General Plant Information (Edit)
Plant Habit: Cactus/Succulent
Life cycle: Perennial
Sun Requirements: Full Sun to Partial Shade
Water Preferences: Mesic
Dry Mesic
Dry
Soil pH Preferences: Neutral (6.6 – 7.3)
Minimum cold hardiness: Zone 5b -26.1 °C (-15 °F) to -23.3 °C (-10 °F)
Plant Height: 2-4 feet
Plant Spread: Up to 6 feet
Leaves: Evergreen
Other: With marginal filaments
Fruit: Showy
Dehiscent
Other: Seeds are black to 3cm. Deer will eat the flowers and seeds.
Fruiting Time: Summer
Late summer or early fall
Fall
Flowers: Showy
Flower Color: Pink
Red
Yellow
Other: Coral
Bloom Size: Under 1"
1"-2"
Flower Time: Late spring or early summer
Summer
Late summer or early fall
Inflorescence Height: 4-5 feet or more
Underground structures: Rhizome
Suitable Locations: Xeriscapic
Uses: Windbreak or Hedge
Erosion control
Will Naturalize
Wildlife Attractant: Butterflies
Hummingbirds
Resistances: Drought tolerant
Toxicity: Leaves are poisonous
Fruit is poisonous
Propagation: Seeds: Sow in situ
Start indoors
Propagation: Other methods: Division
Offsets
Other: Rhizome Cuttings
Pollinators: Moths and Butterflies
Birds
Containers: Suitable in 3 gallon or larger
Needs excellent drainage in pots
Miscellaneous: Tolerates poor soil
Awards and Recognitions: Other: UC Davis Arboretum All Star; 2010 Plant Select Winner

Image
Common names
  • Red Yucca
  • Yuca Colibri
  • Samandoque
  • Coral Yucca
  • Redflower False Yucca

This plant is tagged in:
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Comments:
  • Posted by ricelg (Hill Country TX - Zone 8b) on May 14, 2017 8:53 PM concerning plant:
    Deer will definitely eat the flowers and sometimes munch on the leaves. I found growing them from seed very easy with high germination rates.
  • Posted by Baja_Costero (Baja California - Zone 11b) on Aug 11, 2019 4:41 PM concerning plant:
    This stemless, clump-forming plant is popular throughout the American southwest and Mexico (often featured in public landscaping like parking lots) because of its drought tolerance and tendency to flower in abundance. The leaves are about 3-4 feet tall, rolled around their axis, and usually covered with many fine white marginal hairs. Over time this plant may form clumps to about 6 feet wide, and older clumps tend to produce multiple flower stalks. It is propagated from seed or by separation of the offsets, and sometimes grown in containers. It thrives and flowers best in full sun, though it may tolerate part sun in hot climates. It may tolerate temperatures down to 0°F or much lower.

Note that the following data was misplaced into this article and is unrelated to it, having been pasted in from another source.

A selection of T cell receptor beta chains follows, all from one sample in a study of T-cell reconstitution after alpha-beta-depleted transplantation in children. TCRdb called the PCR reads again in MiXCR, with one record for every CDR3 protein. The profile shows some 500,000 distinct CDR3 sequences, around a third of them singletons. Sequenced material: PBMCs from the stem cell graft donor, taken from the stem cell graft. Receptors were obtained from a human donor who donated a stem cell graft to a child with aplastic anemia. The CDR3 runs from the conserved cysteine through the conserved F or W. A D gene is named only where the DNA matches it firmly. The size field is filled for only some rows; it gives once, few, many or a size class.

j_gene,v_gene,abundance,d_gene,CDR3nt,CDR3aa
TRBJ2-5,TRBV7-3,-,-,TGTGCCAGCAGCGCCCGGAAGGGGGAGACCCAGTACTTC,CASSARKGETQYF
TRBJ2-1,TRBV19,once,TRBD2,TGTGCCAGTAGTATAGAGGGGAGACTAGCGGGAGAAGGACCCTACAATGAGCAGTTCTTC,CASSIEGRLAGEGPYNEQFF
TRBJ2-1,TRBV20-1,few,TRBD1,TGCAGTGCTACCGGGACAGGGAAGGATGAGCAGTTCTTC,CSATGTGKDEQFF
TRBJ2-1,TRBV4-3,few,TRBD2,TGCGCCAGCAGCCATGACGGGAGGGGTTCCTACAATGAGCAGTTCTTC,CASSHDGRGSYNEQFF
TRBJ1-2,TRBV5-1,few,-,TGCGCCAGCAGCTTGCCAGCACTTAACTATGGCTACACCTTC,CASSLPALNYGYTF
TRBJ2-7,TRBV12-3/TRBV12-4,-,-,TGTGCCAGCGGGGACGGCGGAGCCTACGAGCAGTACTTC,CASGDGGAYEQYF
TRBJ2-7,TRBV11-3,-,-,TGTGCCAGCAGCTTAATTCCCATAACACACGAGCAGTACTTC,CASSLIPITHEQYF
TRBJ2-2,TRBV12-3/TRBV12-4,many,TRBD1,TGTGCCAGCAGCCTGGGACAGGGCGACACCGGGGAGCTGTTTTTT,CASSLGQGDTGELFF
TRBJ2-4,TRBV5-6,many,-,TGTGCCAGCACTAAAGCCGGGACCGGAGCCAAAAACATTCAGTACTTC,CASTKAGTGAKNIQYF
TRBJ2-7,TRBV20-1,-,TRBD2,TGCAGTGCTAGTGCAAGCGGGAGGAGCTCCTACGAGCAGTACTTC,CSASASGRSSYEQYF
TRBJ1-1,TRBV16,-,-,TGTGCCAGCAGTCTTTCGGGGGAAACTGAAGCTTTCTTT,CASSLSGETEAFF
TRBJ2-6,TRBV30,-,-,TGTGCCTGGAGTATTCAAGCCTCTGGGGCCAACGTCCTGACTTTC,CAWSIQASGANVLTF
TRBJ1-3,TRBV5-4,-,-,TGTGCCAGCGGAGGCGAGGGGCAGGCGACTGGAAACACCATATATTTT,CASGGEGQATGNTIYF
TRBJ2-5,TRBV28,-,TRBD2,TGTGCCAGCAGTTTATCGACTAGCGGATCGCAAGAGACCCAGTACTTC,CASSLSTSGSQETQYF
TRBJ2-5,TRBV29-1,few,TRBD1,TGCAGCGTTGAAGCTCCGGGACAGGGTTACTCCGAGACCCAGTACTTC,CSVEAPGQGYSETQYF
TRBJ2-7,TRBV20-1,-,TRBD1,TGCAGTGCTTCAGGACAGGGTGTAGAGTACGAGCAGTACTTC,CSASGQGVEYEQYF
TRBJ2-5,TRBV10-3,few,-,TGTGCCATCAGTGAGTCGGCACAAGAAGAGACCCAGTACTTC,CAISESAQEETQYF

The flowers are tubular and appear on inflorescences about 4-5 feet (or more) tall. They may appear from spring through fall and are usually red, but may also be pink, coral, yellow, cream, or colors in between. Various cultivars have been bred, selected and named for their flower color. The flowers attract hummingbirds.

    This is not a yucca, despite the common name and the fact that it was originally placed in that genus. The flowers are different from Yucca in color, shape, and pollination biology. It is also not closely related to Aloe, despite the genus name, which means "aloe of the evening", referring to the fact that it's from the western hemisphere, unlike aloes, which are not.

    H. parviflora, by far the most common member of the genus in cultivation, can be distinguished from all other Hesperaloes based on its flowers, which are tubular and not bell-shaped. It is found in nature in western Texas and northeastern Mexico.
  • Posted by tabbycat (Youngsville, LA - Zone 9b) on Jun 21, 2018 4:27 PM concerning plant:
    I started mine from seeds I collected in Texas about 12 years ago. The 3 plants have grown together as one in a large pot on my patio. They aren't affected much by our low winter temps in the mid 20's. I just throw a towel over the pot for protection when a frost or freeze is expected, which is minimal here in south Louisiana. Each spring they send up a few flower stalks that grow about 5 feet tall and produce the pretty red flowers. It's mid-June and they are full of blooms at this time. I have collected seeds over the years and traded them in seeds swaps and with local gardeners.
Plant Events from our members
dragonfetti On November 21, 2014 Obtained plant
Spring 2014 received three HUGH clumps from a friend who was getting rid of them. Planted about 15 near the fence at the front and around the windmill in the back. Gave the rest to the neighbor across the street.
dragonfetti On April 25, 2013 Obtained plant
Purchased from Victor Valley Community College Agricultural Annual Spring Plant Sale. one gallon pot.
tabbycat On May 10, 2022 Miscellaneous Event
1 of 3 in fountain design has seed pods after all 3 have blooms 6 weeks.
tabbycat On November 3, 2021 Transplanted
2 biggest put in a large pot with other 2 colors
tabbycat On May 25, 2021 Miscellaneous Event
Noticed a seed pod had formed
tabbycat On May 15, 2021 Bloomed
Two 4" stalks are just starting to open in new pot in new circle bed
tabbycat On May 5, 2021 Potted up
Repotted & put in a new circle bed with Purple Heart encircling it
tabbycat On May 1, 2021 Bloomed
tabbycat On April 1, 2021 Plant emerged
Flower stem found 6" already
tabbycat On October 31, 2020 Bloomed
bloomed all summer
tabbycat On March 5, 2020 Plant emerged
2 flower stalks just sent out.
LizDTM On May 1, 2017 Bloomed
GoCart On July 8, 2017 Transplanted
vendor pot to ground
» Post your own event for this plant

Discussion Threads about this plant
Thread Title Last Reply Replies
ID question by Baja_Costero Nov 12, 2017 1:30 AM 4

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